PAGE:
The effects of various concentrations of phytase on broiler growth performance, phosphorus digestibility, tibia ash, and phosphorus utilization


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Virginia Tech


Two experiments were conducted to determine the effects of various phytase concentrations on broiler growth performance, carcass composition, phosphorus digestibility, tibia ash and phosphorus utilization. The first experiment contained a positive control (PC) diet that was sufficient in all nutrients, a diet reduced in available phosphorus, calcium, amino acids and energy utilized as a negative control (NC) diet and the NC diet supplemented with two different phytase products at three inclusions (500, 1000, and 2000 FTU/kg) all fed to broilers over a 42-day period. The NC fed birds resulted in reduced growth performance by 42 days of age and phytase at 500 and 1000 FTU/kg had increased growth performance compared to NC (P<0.01), resulting in a similar response to the PC fed birds (P>0.05) indicating phosphorus and other nutrient release from the NC diet with phytase supplementation. Birds fed a diet supplemented with phytase A at 2000 FTU/kg outperformed the PC fed birds in body weight gain, feed efficiency, cold carcass weight, breast weight, breast yield, breast + tender weight and yield (P<0.01), but 2000 FTU/kg of phytase B resulted in poor responses often not improved in comparison to the NC fed birds (P>0.05). The second experiment utilized a standard curve to evaluate the use of phytase at various concentrations over a 14 day feeding assay. There were no differences between the two phytase treatments (500 and 2000 FTU/kg) in body weight gain, feed efficiency, feed intake or tibia ash weight (P>0.05). Standard curve analysis of tibia ash weight resulted in an estimate of 0.15 phytate phosphorus release from both phytase treatments. At 14 days, birds fed a treatment supplemented with phytase at 2000 FTU/kg showed an increase in apparent ileal phosphorus digestibility in comparison to 500 FTU/kg fed birds. The data may suggest that birds are digesting more phosphorus at an inclusion of 2000 FTU/kg phytase than 500 FTU/kg phytase but are not able to effectively utilize or store the nutrient as tibia ash showed similar mineral deposition between the two treatments. The concentration of non-phytate (nPP) in the Experiment 2 was 0.20% nPP (0.30% nPP in Experiment 1), which might have precluded the growth performance effects noted in Experiment 1. These two experiments indicate that phytase can act as a viable method in supplementing phosphorus and has the potential to increase broiler growth performance but results may vary depending on the phosphorus deficiency status of the diets before phytase supplementation.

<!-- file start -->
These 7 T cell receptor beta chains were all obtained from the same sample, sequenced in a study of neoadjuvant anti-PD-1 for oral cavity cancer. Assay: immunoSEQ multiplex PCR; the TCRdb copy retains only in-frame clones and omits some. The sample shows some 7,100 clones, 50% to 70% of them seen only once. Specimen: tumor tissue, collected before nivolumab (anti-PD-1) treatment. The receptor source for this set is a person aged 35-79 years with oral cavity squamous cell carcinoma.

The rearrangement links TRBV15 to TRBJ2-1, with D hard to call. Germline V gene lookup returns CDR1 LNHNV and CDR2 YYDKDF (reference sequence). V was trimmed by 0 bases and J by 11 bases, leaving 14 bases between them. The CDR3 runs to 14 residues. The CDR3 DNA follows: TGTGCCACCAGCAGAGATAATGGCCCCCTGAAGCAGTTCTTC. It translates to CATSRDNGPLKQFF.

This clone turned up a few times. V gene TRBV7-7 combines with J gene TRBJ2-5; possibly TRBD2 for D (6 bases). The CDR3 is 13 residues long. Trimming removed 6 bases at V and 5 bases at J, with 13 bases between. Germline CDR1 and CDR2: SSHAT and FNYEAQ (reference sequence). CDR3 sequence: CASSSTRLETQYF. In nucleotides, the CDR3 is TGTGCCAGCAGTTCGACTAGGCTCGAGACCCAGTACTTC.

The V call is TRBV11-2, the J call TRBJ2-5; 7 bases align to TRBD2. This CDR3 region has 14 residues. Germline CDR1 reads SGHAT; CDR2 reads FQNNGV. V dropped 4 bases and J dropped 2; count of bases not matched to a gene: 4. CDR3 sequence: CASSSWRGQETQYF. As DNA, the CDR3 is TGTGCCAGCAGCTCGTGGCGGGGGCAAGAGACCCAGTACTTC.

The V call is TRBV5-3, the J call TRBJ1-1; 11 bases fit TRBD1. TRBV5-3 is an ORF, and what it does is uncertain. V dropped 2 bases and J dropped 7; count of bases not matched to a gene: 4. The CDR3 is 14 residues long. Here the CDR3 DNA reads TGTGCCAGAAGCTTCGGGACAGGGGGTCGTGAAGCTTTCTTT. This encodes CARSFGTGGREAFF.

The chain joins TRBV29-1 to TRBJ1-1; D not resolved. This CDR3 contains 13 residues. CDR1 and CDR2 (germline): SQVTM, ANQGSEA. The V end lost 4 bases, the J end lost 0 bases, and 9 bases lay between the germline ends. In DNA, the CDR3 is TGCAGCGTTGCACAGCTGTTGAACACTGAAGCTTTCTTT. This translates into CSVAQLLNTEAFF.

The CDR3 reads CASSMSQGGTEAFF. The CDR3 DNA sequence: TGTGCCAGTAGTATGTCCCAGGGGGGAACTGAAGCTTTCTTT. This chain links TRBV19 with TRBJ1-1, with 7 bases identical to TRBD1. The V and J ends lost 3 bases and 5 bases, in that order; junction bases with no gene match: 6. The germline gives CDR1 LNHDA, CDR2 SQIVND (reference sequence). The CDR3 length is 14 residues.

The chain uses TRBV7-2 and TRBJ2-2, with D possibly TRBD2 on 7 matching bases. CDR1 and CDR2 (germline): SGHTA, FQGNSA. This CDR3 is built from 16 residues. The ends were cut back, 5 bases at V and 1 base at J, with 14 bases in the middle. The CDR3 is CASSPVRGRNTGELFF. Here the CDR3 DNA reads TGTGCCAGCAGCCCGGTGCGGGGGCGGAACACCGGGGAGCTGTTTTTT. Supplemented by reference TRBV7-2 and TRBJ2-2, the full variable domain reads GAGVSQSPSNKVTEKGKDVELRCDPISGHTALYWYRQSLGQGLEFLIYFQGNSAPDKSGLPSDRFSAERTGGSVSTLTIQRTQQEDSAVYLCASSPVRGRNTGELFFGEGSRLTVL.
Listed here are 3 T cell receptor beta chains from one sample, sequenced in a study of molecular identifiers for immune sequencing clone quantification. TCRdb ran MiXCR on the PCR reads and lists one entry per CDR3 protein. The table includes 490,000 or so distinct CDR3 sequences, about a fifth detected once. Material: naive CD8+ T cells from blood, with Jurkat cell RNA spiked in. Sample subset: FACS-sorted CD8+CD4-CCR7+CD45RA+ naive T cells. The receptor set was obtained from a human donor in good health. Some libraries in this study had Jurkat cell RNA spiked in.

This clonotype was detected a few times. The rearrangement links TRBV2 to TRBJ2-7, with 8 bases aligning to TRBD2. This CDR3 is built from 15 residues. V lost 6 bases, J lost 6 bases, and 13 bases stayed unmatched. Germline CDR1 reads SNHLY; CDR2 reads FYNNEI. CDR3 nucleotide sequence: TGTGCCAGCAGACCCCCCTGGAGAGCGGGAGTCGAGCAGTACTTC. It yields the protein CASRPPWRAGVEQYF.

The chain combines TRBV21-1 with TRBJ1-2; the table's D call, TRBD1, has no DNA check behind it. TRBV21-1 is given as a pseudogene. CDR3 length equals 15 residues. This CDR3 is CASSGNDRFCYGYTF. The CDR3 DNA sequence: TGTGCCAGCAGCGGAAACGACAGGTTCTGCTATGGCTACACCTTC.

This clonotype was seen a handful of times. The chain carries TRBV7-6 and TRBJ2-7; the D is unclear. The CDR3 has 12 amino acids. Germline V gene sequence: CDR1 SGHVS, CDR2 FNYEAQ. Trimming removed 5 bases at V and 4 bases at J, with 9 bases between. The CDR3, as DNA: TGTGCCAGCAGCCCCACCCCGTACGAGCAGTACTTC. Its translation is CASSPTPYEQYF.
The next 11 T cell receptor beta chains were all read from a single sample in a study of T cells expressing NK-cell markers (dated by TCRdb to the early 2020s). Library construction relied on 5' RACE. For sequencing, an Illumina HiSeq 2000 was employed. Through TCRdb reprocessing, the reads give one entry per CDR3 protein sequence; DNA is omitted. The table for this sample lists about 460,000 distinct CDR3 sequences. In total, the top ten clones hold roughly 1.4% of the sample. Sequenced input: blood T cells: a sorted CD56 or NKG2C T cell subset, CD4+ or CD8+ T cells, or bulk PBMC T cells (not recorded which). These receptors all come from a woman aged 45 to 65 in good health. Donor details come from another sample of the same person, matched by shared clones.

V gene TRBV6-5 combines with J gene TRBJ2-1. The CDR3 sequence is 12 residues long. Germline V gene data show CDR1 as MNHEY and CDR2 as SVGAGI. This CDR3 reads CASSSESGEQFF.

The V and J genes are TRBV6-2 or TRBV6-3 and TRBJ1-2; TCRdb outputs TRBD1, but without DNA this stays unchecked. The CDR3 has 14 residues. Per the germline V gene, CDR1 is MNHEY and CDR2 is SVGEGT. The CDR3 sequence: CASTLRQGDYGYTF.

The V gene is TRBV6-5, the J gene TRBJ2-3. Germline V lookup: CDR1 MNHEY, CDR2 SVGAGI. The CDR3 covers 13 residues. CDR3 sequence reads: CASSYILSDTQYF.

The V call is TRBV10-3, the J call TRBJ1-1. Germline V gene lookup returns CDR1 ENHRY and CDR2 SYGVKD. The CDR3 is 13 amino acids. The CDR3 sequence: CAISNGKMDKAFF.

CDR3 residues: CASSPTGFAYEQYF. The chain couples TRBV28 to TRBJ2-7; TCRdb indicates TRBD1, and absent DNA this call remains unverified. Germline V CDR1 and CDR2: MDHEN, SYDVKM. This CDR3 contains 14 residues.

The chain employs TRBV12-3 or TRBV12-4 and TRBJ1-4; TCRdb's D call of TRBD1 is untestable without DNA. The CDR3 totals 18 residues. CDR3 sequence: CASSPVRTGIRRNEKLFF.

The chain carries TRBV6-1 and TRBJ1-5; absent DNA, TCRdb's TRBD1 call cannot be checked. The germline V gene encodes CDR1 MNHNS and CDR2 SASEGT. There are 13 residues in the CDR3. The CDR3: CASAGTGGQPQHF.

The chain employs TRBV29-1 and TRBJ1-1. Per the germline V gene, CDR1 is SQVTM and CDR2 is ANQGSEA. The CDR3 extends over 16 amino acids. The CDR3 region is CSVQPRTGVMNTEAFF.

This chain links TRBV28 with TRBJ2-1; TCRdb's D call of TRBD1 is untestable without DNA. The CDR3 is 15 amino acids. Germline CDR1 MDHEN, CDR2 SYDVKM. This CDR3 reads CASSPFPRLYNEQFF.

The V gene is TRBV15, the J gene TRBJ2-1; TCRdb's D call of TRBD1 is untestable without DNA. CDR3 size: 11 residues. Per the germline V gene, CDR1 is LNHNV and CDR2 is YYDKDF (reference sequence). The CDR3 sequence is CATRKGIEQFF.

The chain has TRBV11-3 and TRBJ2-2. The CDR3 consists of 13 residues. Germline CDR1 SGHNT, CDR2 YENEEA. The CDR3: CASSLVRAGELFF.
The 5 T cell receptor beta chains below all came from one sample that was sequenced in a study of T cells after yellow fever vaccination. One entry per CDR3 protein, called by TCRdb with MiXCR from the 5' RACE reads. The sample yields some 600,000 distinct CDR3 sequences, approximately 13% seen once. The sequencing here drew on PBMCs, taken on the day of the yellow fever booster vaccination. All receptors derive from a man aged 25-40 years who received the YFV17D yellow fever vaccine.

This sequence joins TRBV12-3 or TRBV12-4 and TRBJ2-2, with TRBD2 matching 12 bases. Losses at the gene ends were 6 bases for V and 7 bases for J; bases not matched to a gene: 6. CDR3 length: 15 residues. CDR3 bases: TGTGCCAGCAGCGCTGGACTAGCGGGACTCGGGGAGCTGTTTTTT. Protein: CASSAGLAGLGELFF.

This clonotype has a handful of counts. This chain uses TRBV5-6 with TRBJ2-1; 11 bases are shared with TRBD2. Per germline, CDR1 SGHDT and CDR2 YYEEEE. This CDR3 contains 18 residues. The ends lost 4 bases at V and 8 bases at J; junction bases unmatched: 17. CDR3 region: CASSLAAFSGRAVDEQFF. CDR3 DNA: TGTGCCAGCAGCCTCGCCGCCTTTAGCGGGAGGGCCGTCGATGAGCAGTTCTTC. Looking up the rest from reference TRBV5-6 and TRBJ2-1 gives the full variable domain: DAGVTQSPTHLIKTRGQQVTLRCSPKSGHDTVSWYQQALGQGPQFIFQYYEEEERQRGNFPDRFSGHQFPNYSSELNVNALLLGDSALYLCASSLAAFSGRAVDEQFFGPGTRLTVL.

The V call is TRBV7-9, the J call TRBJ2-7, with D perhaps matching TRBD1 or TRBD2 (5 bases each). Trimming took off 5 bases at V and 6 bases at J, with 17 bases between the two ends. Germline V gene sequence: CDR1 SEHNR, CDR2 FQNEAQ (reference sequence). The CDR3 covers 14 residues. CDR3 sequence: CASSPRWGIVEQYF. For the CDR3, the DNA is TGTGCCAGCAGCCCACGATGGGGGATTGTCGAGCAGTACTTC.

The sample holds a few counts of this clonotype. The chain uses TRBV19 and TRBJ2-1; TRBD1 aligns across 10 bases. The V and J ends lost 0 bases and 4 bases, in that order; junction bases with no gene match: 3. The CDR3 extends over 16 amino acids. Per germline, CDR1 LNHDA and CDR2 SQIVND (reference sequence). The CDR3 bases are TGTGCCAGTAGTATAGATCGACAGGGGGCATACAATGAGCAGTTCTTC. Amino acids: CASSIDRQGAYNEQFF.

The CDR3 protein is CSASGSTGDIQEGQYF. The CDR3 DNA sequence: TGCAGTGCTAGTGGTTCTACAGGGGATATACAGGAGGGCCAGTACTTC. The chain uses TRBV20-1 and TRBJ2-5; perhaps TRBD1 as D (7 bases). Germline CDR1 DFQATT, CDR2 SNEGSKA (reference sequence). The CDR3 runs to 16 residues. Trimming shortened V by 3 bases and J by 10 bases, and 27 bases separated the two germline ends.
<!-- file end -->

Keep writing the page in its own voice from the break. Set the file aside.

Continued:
Phosphorus, phytase, broiler, growth performance